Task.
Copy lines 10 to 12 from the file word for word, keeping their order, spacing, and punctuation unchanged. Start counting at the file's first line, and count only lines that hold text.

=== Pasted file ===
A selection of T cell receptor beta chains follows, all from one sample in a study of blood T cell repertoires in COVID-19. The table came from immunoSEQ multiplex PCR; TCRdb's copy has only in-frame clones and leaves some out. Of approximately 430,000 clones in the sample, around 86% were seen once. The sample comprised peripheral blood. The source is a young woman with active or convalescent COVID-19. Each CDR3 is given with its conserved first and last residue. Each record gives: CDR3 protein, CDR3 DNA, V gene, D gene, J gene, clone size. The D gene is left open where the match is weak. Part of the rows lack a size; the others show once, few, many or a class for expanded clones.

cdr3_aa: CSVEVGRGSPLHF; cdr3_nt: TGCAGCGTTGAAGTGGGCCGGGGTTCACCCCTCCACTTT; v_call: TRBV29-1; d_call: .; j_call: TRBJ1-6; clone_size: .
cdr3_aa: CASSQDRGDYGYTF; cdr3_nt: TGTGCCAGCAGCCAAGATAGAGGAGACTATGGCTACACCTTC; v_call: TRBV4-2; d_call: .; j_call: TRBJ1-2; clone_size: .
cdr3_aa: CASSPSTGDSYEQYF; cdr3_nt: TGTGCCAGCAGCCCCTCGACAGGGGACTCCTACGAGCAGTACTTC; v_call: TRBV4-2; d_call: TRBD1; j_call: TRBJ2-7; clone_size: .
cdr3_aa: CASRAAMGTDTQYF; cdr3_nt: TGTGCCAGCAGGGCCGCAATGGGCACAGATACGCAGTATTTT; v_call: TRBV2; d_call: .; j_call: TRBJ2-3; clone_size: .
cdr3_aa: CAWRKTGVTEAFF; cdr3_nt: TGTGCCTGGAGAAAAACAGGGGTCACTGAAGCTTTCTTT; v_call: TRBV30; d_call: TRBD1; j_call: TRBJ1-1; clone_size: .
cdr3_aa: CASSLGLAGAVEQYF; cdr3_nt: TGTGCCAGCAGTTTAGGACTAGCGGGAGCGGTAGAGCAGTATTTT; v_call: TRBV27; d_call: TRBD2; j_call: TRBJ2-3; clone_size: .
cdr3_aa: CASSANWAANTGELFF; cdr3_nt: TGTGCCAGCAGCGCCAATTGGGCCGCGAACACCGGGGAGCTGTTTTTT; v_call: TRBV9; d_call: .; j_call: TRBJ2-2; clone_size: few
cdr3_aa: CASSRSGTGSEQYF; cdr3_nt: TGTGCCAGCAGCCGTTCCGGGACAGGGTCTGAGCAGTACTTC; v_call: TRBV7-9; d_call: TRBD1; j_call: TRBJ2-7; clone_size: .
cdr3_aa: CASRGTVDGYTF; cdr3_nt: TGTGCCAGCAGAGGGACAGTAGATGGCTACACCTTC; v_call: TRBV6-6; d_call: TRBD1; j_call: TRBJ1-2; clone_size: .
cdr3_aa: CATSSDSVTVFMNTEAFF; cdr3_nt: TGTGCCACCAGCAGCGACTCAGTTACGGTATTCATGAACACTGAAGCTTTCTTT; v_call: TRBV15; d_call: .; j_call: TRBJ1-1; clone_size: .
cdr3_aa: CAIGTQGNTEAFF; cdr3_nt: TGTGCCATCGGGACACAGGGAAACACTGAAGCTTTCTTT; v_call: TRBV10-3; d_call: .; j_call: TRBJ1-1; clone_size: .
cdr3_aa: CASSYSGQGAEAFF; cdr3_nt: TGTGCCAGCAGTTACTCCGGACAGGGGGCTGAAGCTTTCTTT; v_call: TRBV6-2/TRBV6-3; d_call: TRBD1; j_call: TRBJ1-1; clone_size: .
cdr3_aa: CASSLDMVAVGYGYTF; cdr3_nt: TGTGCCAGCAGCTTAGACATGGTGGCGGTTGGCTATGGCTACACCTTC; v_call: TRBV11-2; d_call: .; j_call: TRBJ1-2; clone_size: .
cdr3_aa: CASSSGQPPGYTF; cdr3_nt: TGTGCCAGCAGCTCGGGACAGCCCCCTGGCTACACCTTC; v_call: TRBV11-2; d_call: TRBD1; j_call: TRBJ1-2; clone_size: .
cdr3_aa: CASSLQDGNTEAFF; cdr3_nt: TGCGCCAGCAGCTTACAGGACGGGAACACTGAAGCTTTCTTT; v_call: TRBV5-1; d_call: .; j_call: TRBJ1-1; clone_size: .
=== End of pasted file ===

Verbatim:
cdr3_aa: CASRGTVDGYTF; cdr3_nt: TGTGCCAGCAGAGGGACAGTAGATGGCTACACCTTC; v_call: TRBV6-6; d_call: TRBD1; j_call: TRBJ1-2; clone_size: .
cdr3_aa: CATSSDSVTVFMNTEAFF; cdr3_nt: TGTGCCACCAGCAGCGACTCAGTTACGGTATTCATGAACACTGAAGCTTTCTTT; v_call: TRBV15; d_call: .; j_call: TRBJ1-1; clone_size: .
cdr3_aa: CAIGTQGNTEAFF; cdr3_nt: TGTGCCATCGGGACACAGGGAAACACTGAAGCTTTCTTT; v_call: TRBV10-3; d_call: .; j_call: TRBJ1-1; clone_size: .